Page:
Politics are back - £-Sterling plunges - again!
7 October 2016
As we suspected and had forewarned, politicians have become the main drivers of capital markets over the past week. Theresa May, as the new Tory party and UK government leader, decided to try and appease her electorate and pitch for traditional Labour and UKIP voters’ support, rather than providing a more certain environment for UK and international businesses by addressing Brexit concerns first. This would suggest that, given the strong recovery in business activity since the July slump, she may have deliberately prioritised the consolidation of her thin majority in parliament over any further short term gains for the economy.
What I found more remarkable, however, is how willing her party folk appeared to accept her formal closing of the post-Thatcher area, with its mantra of ‘if it is good for business then the benefit will eventually trickle down to everybody in society’. The Tories’ staunch following of a fairly pure free capital market economy interpretation seemed to give way to a softer interpretation which reminded me in parts of Germany’s ‘Social Market Economy’.
Here the superiority of the free market economy also serves as the cornerstone, but there is also the belief that, in its pure form, unrestrained capitalism leads to too much undesirable hardship. Free market forces are therefore tamed and, to a certain degree, suppressed, with the aim of achieving a more balanced outcome for all. This economic model is somewhat less dynamic and requires more cross-society consensus to drive through lasting change. In my opinion, its success also requires additional virtues embedded and accepted across society in order to compensate for the lesser force of the ‘animal spirits’ of free market agents.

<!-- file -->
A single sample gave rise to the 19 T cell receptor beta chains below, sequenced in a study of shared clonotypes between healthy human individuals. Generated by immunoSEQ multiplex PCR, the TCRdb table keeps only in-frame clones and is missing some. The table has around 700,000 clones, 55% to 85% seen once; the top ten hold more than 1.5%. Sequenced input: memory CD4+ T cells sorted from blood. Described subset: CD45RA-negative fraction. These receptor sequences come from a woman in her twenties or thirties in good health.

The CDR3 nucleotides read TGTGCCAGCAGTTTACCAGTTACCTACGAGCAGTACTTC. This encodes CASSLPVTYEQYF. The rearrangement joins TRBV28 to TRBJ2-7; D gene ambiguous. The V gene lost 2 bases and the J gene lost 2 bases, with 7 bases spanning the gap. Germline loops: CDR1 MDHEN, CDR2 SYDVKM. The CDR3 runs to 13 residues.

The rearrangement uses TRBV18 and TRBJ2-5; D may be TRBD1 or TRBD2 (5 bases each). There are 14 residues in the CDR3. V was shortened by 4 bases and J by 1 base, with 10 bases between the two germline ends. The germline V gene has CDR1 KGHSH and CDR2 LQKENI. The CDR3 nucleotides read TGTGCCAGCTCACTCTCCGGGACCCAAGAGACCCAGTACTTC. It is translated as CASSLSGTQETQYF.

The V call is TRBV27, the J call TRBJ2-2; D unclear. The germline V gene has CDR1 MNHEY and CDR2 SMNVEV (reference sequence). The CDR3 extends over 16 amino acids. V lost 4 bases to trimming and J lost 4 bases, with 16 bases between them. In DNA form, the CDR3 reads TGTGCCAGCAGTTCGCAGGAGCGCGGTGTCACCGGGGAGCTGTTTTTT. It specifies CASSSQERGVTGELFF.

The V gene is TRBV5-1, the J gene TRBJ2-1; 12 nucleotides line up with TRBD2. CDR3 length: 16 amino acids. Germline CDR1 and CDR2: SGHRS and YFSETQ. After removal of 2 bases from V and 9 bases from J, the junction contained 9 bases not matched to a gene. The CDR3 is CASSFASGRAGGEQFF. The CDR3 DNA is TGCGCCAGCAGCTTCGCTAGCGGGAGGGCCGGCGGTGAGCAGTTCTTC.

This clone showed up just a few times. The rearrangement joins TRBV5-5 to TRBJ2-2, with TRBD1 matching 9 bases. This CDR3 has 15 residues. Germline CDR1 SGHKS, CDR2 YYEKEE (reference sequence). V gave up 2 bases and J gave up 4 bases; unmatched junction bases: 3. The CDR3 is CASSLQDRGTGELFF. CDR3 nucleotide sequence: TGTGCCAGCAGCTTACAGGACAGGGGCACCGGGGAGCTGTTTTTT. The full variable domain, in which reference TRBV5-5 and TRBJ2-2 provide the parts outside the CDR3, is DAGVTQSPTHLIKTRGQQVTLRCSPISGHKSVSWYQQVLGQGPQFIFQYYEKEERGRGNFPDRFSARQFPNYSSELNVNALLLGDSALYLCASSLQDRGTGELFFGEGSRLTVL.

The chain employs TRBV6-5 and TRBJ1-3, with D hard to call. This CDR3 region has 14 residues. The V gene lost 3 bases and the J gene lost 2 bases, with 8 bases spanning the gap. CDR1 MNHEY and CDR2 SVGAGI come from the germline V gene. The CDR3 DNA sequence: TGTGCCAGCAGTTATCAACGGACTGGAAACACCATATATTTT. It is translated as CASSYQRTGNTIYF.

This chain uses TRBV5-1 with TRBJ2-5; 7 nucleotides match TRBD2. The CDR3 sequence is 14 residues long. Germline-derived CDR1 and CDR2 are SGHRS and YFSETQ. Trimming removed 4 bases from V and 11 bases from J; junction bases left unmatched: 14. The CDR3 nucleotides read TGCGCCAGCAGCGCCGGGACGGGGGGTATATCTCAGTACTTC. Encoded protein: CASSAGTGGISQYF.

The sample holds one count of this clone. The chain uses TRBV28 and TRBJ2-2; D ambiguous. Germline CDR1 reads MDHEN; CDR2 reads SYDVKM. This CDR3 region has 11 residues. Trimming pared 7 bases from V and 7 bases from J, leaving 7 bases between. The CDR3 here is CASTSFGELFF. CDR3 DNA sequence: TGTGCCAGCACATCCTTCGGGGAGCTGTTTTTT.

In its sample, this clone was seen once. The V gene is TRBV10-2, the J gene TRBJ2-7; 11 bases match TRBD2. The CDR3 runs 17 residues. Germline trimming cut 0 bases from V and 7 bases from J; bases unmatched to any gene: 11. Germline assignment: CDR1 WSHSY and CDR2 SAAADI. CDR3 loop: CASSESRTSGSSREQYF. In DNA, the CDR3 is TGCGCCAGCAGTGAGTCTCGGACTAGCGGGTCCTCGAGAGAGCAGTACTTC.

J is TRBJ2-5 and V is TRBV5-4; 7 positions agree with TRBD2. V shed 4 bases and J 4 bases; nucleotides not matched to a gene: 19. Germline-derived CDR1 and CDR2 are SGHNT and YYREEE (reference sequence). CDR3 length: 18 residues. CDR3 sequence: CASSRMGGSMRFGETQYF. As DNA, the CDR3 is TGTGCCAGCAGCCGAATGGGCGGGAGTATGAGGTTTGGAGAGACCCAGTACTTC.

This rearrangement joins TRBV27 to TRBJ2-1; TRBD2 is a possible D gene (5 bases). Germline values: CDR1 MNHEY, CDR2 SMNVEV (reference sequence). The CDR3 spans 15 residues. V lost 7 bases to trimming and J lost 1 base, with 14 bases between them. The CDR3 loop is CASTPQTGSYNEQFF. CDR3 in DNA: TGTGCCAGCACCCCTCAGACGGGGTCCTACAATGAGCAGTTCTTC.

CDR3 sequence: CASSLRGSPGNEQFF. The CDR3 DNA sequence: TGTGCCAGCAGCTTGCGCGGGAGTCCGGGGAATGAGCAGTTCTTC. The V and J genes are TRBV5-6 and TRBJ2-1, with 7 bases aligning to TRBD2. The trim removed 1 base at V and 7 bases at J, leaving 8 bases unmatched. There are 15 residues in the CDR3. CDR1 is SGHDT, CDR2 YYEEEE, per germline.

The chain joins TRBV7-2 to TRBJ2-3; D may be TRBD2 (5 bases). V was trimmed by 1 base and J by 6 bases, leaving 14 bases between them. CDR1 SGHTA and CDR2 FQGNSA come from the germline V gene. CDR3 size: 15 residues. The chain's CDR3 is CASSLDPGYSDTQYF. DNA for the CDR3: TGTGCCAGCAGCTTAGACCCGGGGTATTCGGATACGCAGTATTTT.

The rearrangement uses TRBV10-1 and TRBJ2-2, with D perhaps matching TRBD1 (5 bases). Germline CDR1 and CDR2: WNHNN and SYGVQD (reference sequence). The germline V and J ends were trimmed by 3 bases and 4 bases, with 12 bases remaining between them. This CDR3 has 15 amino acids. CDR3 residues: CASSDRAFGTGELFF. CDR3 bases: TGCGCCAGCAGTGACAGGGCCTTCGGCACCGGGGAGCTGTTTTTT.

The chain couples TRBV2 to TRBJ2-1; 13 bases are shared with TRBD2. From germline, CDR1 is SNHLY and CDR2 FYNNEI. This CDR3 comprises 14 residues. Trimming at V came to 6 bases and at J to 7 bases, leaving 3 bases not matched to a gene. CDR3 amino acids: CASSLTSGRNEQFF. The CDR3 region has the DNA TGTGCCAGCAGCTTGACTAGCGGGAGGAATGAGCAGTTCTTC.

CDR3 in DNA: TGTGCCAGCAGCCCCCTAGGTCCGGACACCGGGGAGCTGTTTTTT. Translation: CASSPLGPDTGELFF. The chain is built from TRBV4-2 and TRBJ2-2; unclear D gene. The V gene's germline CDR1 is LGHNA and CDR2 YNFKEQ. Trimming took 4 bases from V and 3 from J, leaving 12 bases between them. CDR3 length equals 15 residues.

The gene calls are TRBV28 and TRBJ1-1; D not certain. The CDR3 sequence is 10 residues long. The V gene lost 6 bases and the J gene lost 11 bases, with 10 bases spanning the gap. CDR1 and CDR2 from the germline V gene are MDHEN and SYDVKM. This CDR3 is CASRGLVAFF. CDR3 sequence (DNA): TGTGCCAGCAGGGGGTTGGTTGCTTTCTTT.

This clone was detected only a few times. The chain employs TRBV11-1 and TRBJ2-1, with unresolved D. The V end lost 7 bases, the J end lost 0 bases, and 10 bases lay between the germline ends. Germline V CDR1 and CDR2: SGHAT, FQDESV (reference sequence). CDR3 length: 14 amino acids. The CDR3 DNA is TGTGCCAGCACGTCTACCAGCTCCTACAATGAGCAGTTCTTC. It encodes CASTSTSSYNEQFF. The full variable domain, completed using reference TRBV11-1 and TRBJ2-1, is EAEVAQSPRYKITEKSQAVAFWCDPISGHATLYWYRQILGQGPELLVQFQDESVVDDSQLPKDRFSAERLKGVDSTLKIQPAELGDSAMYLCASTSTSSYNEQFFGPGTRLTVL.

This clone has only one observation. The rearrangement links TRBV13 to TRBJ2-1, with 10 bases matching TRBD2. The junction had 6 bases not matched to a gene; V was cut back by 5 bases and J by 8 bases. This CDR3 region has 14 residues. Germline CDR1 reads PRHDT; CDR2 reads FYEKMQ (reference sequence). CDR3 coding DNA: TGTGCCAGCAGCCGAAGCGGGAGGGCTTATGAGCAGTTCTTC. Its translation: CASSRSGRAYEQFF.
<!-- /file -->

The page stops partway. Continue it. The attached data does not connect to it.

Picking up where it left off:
It waits to be seen whether all of the Tory party will follow May’s economic policy volte-face, but one of the other core elements of this model is a greater role of the state in the provision of infrastructure, education and social care. In the current environment of deficient private investment in productive goods and services – which holds back the full potential of the country’s economic recovery – such fiscal involvement in the economy does not have to be a bad thing.
We have, in previous editions, commented at length about how the persistent low growth environment is crying out for fiscal investment initiatives because, otherwise, the monetary stimulus and its side effects may well have been in vain. The announcements of intention to proceed with various large infrastructure projects like HS2 and the 3rd Heathrow runway tell me that I can’t be very far off the mark here.
Judging by the reaction of capital markets, their focus was on a different aspect of the speeches from the Tory conference. They were looking out for any insight as to whether the new UK government had succeeded in drawing up a strategy for an orderly EU exit since the post-referendum chaos of the summer. The around 6% fall in the external value of £-Sterling since May started her first speech informs us that such hopes were disappointed. Private investors may have rejoiced over the UK stock market’s rally back to previous highs but, from a broader perspective, the rest of the world has just written off another almost 6% of the value of the combined UK economy.
Since the beginning of the year, £-Sterling has fallen close to 20% against a basket of the other major Global currencies, which can be interpreted as the UK being worth 20% less to the rest of the world than it was in 2015. The reason UK company shares rose regardless, has much to do with the fact that their business profiles are often international, meaning the future value of their non £-Sterling revenue streams increased by the same amount the currency declined.